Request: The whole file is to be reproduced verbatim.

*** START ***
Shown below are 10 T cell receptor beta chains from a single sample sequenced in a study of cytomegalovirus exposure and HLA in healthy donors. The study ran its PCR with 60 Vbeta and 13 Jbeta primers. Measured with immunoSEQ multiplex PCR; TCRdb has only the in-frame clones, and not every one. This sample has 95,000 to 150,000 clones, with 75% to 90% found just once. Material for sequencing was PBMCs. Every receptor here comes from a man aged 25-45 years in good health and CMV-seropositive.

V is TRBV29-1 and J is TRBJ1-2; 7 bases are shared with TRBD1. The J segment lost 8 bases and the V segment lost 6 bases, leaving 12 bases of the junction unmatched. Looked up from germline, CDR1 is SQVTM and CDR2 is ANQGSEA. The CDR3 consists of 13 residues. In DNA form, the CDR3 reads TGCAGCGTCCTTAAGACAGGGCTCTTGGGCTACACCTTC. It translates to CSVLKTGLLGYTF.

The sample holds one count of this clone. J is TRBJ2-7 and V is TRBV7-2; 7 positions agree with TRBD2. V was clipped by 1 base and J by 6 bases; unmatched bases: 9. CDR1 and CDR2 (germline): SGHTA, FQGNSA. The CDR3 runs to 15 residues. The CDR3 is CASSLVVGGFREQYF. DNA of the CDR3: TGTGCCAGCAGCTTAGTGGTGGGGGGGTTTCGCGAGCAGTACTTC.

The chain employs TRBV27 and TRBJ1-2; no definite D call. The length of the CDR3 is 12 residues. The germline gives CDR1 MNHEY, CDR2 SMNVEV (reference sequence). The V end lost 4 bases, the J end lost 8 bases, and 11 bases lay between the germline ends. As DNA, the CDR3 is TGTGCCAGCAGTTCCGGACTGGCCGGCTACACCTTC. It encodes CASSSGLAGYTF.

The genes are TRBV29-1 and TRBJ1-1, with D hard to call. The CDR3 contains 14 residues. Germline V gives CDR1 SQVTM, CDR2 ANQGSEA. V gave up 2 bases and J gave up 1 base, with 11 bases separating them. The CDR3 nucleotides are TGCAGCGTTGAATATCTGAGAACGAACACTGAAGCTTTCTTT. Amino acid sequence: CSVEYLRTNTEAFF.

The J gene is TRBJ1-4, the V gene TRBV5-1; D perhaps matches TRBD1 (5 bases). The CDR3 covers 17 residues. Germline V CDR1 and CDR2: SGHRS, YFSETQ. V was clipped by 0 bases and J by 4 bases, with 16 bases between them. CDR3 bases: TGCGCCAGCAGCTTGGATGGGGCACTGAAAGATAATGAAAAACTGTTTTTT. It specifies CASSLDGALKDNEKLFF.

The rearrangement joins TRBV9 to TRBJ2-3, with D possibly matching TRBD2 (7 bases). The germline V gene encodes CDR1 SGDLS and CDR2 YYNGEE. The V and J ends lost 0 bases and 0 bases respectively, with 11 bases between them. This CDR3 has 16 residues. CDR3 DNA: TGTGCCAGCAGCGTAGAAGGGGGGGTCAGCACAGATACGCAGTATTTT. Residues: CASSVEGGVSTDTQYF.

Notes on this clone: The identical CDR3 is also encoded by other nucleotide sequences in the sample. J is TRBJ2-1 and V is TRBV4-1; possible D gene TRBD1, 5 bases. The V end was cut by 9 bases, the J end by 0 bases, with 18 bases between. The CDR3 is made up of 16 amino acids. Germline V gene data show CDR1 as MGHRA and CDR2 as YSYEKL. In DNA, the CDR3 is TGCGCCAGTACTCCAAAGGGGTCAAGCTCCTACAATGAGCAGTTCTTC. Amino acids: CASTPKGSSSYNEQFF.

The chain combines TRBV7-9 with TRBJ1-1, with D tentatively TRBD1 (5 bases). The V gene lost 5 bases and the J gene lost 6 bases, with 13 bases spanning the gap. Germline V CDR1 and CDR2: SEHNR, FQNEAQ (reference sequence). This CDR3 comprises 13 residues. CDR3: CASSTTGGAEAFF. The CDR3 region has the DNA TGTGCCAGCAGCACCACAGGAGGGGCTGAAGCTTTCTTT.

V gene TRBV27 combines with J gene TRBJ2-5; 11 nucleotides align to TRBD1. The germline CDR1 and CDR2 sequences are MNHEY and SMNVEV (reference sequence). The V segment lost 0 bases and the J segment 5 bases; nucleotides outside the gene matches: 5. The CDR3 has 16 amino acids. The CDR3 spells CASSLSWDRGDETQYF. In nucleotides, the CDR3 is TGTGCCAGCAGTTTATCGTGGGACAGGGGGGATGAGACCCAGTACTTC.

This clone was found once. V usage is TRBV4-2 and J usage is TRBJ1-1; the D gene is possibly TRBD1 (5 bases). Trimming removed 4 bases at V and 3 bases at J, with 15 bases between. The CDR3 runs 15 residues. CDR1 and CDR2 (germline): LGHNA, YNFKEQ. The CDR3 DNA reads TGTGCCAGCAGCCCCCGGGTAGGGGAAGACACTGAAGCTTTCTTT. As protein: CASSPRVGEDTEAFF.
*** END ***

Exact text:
Shown below are 10 T cell receptor beta chains from a single sample sequenced in a study of cytomegalovirus exposure and HLA in healthy donors. The study ran its PCR with 60 Vbeta and 13 Jbeta primers. Measured with immunoSEQ multiplex PCR; TCRdb has only the in-frame clones, and not every one. This sample has 95,000 to 150,000 clones, with 75% to 90% found just once. Material for sequencing was PBMCs. Every receptor here comes from a man aged 25-45 years in good health and CMV-seropositive.

V is TRBV29-1 and J is TRBJ1-2; 7 bases are shared with TRBD1. The J segment lost 8 bases and the V segment lost 6 bases, leaving 12 bases of the junction unmatched. Looked up from germline, CDR1 is SQVTM and CDR2 is ANQGSEA. The CDR3 consists of 13 residues. In DNA form, the CDR3 reads TGCAGCGTCCTTAAGACAGGGCTCTTGGGCTACACCTTC. It translates to CSVLKTGLLGYTF.

The sample holds one count of this clone. J is TRBJ2-7 and V is TRBV7-2; 7 positions agree with TRBD2. V was clipped by 1 base and J by 6 bases; unmatched bases: 9. CDR1 and CDR2 (germline): SGHTA, FQGNSA. The CDR3 runs to 15 residues. The CDR3 is CASSLVVGGFREQYF. DNA of the CDR3: TGTGCCAGCAGCTTAGTGGTGGGGGGGTTTCGCGAGCAGTACTTC.

The chain employs TRBV27 and TRBJ1-2; no definite D call. The length of the CDR3 is 12 residues. The germline gives CDR1 MNHEY, CDR2 SMNVEV (reference sequence). The V end lost 4 bases, the J end lost 8 bases, and 11 bases lay between the germline ends. As DNA, the CDR3 is TGTGCCAGCAGTTCCGGACTGGCCGGCTACACCTTC. It encodes CASSSGLAGYTF.

The genes are TRBV29-1 and TRBJ1-1, with D hard to call. The CDR3 contains 14 residues. Germline V gives CDR1 SQVTM, CDR2 ANQGSEA. V gave up 2 bases and J gave up 1 base, with 11 bases separating them. The CDR3 nucleotides are TGCAGCGTTGAATATCTGAGAACGAACACTGAAGCTTTCTTT. Amino acid sequence: CSVEYLRTNTEAFF.

The J gene is TRBJ1-4, the V gene TRBV5-1; D perhaps matches TRBD1 (5 bases). The CDR3 covers 17 residues. Germline V CDR1 and CDR2: SGHRS, YFSETQ. V was clipped by 0 bases and J by 4 bases, with 16 bases between them. CDR3 bases: TGCGCCAGCAGCTTGGATGGGGCACTGAAAGATAATGAAAAACTGTTTTTT. It specifies CASSLDGALKDNEKLFF.

The rearrangement joins TRBV9 to TRBJ2-3, with D possibly matching TRBD2 (7 bases). The germline V gene encodes CDR1 SGDLS and CDR2 YYNGEE. The V and J ends lost 0 bases and 0 bases respectively, with 11 bases between them. This CDR3 has 16 residues. CDR3 DNA: TGTGCCAGCAGCGTAGAAGGGGGGGTCAGCACAGATACGCAGTATTTT. Residues: CASSVEGGVSTDTQYF.

Notes on this clone: The identical CDR3 is also encoded by other nucleotide sequences in the sample. J is TRBJ2-1 and V is TRBV4-1; possible D gene TRBD1, 5 bases. The V end was cut by 9 bases, the J end by 0 bases, with 18 bases between. The CDR3 is made up of 16 amino acids. Germline V gene data show CDR1 as MGHRA and CDR2 as YSYEKL. In DNA, the CDR3 is TGCGCCAGTACTCCAAAGGGGTCAAGCTCCTACAATGAGCAGTTCTTC. Amino acids: CASTPKGSSSYNEQFF.

The chain combines TRBV7-9 with TRBJ1-1, with D tentatively TRBD1 (5 bases). The V gene lost 5 bases and the J gene lost 6 bases, with 13 bases spanning the gap. Germline V CDR1 and CDR2: SEHNR, FQNEAQ (reference sequence). This CDR3 comprises 13 residues. CDR3: CASSTTGGAEAFF. The CDR3 region has the DNA TGTGCCAGCAGCACCACAGGAGGGGCTGAAGCTTTCTTT.

V gene TRBV27 combines with J gene TRBJ2-5; 11 nucleotides align to TRBD1. The germline CDR1 and CDR2 sequences are MNHEY and SMNVEV (reference sequence). The V segment lost 0 bases and the J segment 5 bases; nucleotides outside the gene matches: 5. The CDR3 has 16 amino acids. The CDR3 spells CASSLSWDRGDETQYF. In nucleotides, the CDR3 is TGTGCCAGCAGTTTATCGTGGGACAGGGGGGATGAGACCCAGTACTTC.

This clone was found once. V usage is TRBV4-2 and J usage is TRBJ1-1; the D gene is possibly TRBD1 (5 bases). Trimming removed 4 bases at V and 3 bases at J, with 15 bases between. The CDR3 runs 15 residues. CDR1 and CDR2 (germline): LGHNA, YNFKEQ. The CDR3 DNA reads TGTGCCAGCAGCCCCCGGGTAGGGGAAGACACTGAAGCTTTCTTT. As protein: CASSPRVGEDTEAFF.